There is no reason to have any emotional or sentimental attachment to one’s knowledge. Think of “your knowledge” the same way you would think of “your map collection”. Edit (or discard) them with extreme prejudice!

If the sky is blue,
I desire to believe that the sky is blue.
If the sky is not blue,
I desire to believe that the sky is not blue.
-- Litany of Tarski

Part 2. Why Emphasize The Map?

A map is a tool, it was created to help you. Maps can never be perfectly accurate, nor should they be. The map itself is a physical object that might become damaged or sabotaged for all kinds of reasons. And –to the cartographer’s chagrin– the territory might change at any time and for any reason.


Above: “It’s ruined” comic.

Below I will demonstrate (I hope) the helpfulness of the Map Metaphor. I will present two master epistemologists who try some meta-explanation …in other words: they try to explain explanation itself. Their explanations are much clearer under the Map Metaphor.

A. Karl Popper - “Knowledge Must Be About Something”

Popper makes the curious claim that, in order to have any knowledge, one must have knowledge “about something”. You must start with (what he calls) “a problem” – something that arouses your curiosity.

It is a very strange claim to wrap one’s head around. When I search my memory to see if Popper is right, I find all kinds of “knowledge”, and I can’t really remember how I acquired it all, or whether it was “about a problem” or not. And, just by searching my memory for counterexamples, I am (I think) confounding myself by being “curious” about Popper’s claim.

Now, use the Map Metaphor instead: imagine that you see a friend, hard at work with a pen-and-paper. You ask, “What are you doing?” and they reply: “I am making a map.” Surely (!), your next statement is likely to be: “Cool…a map of what?”.

After all, one cannot simply “make a map”. One has to “make a map” “of” something. (A “problem” in Popper’s terminology would be “part of reality [the territory] that you are curious about”.)

B. David Deutsch - “Good Explanations Are ‘Hard to Vary’”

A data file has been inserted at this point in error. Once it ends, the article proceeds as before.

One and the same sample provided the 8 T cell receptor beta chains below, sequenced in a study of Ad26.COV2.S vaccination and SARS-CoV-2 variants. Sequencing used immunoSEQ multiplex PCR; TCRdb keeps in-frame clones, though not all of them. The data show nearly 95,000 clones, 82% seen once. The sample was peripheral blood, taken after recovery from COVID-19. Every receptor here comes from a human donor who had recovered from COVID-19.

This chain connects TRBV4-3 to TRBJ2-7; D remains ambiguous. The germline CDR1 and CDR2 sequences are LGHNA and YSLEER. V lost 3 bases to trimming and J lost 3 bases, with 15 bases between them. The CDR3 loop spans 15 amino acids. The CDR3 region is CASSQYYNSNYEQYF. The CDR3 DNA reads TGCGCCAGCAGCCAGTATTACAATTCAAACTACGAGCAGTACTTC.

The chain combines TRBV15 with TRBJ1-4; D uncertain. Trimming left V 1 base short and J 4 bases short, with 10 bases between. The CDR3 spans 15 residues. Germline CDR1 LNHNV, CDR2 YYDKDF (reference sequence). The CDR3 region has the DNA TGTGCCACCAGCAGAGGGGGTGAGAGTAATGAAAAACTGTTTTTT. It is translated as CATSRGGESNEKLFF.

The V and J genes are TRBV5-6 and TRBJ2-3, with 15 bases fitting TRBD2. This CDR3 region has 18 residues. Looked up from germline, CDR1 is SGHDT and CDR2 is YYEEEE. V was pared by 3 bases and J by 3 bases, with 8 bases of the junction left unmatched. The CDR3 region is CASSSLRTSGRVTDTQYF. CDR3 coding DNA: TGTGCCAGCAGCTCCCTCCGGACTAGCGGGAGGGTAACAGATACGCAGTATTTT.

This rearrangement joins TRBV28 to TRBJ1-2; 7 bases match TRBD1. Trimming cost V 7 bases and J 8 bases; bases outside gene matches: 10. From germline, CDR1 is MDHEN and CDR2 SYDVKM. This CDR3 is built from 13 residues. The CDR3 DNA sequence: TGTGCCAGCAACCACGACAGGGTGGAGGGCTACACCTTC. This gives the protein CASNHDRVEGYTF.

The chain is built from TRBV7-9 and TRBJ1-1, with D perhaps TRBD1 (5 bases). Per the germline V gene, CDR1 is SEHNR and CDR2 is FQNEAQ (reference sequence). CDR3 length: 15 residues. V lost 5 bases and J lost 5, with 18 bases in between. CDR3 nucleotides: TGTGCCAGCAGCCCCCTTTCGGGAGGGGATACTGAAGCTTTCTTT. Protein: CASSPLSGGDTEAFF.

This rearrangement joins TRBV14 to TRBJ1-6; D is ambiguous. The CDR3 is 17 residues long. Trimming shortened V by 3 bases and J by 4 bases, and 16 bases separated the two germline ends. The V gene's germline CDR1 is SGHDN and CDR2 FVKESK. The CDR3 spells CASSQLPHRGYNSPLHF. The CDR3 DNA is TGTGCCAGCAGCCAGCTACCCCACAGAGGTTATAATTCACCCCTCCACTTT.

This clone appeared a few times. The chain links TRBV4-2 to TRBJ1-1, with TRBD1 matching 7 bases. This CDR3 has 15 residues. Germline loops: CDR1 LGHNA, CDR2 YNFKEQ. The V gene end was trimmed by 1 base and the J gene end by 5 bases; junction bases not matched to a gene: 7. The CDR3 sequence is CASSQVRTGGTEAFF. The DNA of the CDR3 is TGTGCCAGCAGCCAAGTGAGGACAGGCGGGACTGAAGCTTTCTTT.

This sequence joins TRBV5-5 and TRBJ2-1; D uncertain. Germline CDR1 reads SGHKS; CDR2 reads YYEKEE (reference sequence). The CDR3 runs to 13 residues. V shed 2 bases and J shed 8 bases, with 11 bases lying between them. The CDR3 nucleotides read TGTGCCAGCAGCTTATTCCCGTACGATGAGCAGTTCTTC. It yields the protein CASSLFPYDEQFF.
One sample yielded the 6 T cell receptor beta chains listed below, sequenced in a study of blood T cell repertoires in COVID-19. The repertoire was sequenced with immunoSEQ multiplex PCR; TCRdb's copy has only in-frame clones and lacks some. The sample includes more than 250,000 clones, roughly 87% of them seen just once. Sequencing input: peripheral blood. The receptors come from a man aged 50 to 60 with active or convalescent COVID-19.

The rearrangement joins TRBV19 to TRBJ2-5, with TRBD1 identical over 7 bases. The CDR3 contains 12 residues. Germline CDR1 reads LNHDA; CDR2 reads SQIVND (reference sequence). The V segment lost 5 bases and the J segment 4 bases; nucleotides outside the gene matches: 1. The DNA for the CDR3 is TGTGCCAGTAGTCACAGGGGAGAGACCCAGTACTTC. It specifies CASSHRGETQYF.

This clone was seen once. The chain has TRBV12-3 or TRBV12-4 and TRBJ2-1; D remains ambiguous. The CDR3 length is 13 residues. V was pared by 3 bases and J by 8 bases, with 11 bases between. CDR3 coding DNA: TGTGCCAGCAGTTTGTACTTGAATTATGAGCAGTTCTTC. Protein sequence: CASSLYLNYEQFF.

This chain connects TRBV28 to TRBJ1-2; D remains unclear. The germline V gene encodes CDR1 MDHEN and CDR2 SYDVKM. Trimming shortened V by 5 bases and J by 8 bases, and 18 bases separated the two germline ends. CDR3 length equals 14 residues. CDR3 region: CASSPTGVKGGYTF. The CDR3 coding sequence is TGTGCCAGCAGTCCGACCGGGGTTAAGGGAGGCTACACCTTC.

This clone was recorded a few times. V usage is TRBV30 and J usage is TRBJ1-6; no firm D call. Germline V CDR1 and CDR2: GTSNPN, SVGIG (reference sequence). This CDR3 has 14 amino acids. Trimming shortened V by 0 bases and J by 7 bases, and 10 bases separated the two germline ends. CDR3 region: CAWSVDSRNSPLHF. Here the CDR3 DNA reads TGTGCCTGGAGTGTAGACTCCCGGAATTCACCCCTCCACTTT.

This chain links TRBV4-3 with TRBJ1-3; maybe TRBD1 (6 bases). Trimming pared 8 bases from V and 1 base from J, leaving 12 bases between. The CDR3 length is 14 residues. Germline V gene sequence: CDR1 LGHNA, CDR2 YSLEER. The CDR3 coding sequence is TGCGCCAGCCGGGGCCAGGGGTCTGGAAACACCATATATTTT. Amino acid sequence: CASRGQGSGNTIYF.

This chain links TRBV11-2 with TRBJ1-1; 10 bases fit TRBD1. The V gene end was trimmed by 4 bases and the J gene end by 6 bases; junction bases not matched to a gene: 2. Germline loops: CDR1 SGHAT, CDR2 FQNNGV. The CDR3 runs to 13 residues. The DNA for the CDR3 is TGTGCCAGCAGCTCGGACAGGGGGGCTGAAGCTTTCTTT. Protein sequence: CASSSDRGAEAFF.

Physicist David Deutsch gives criteria for “a good explanation” – he says that good explanations are “hard to vary”.

But again, without the map metaphor, his argument isn’t crystal clear to me.

But, with the metaphor, we see that Deutsch rightly advises us to keep a very “tight connection” between the map and the territory. Every change in the territory should produce a corresponding change in the map.

So, for example, if our map contains a “Persephone” that supposedly causes Earth’s seasons (as a result of a supposed “Marriage Contract”), then we had better expect to eventually bump into a real Persephone, somewhere ‘out there’ as we explore reality. If there is no Persephone in-reality, then we should erase it from our map-of-reality. If there is no marriage contract in-reality, then we should erase if from our map-of-reality. And vice-versa.

A good map will change (or “vary”) as little as possible – it may change very very much (if the territory changes very very much) but nonetheless it should change as little as possible. It should only reproduce the changes that are actually there in the territory. All superfluous changes are inherently misleading, and therefore “confusing”; and they are therefore objectively undesirable.

C. Precision and Vagueness

The doctrines of empiricism/positivism advised us to make observations and accumulate data, and then select the “most likely” theory. But fallibilism-critical-rationalism advises us to select the least likely non-refuted theory.

This also seems strange, at first.

But imagine a young student is asked “What is 2+2?”. The student might reply “4”.

…but the student could also reply: “a number”. And if they did, we would reach a perplexing situation: the latter answer is objectively more likely to be true than the former. (After all, “a number” includes “four”, as well as other things). So empiricism would force us to endorse the vaguer answer (“a number”) over the precise answer (“4”).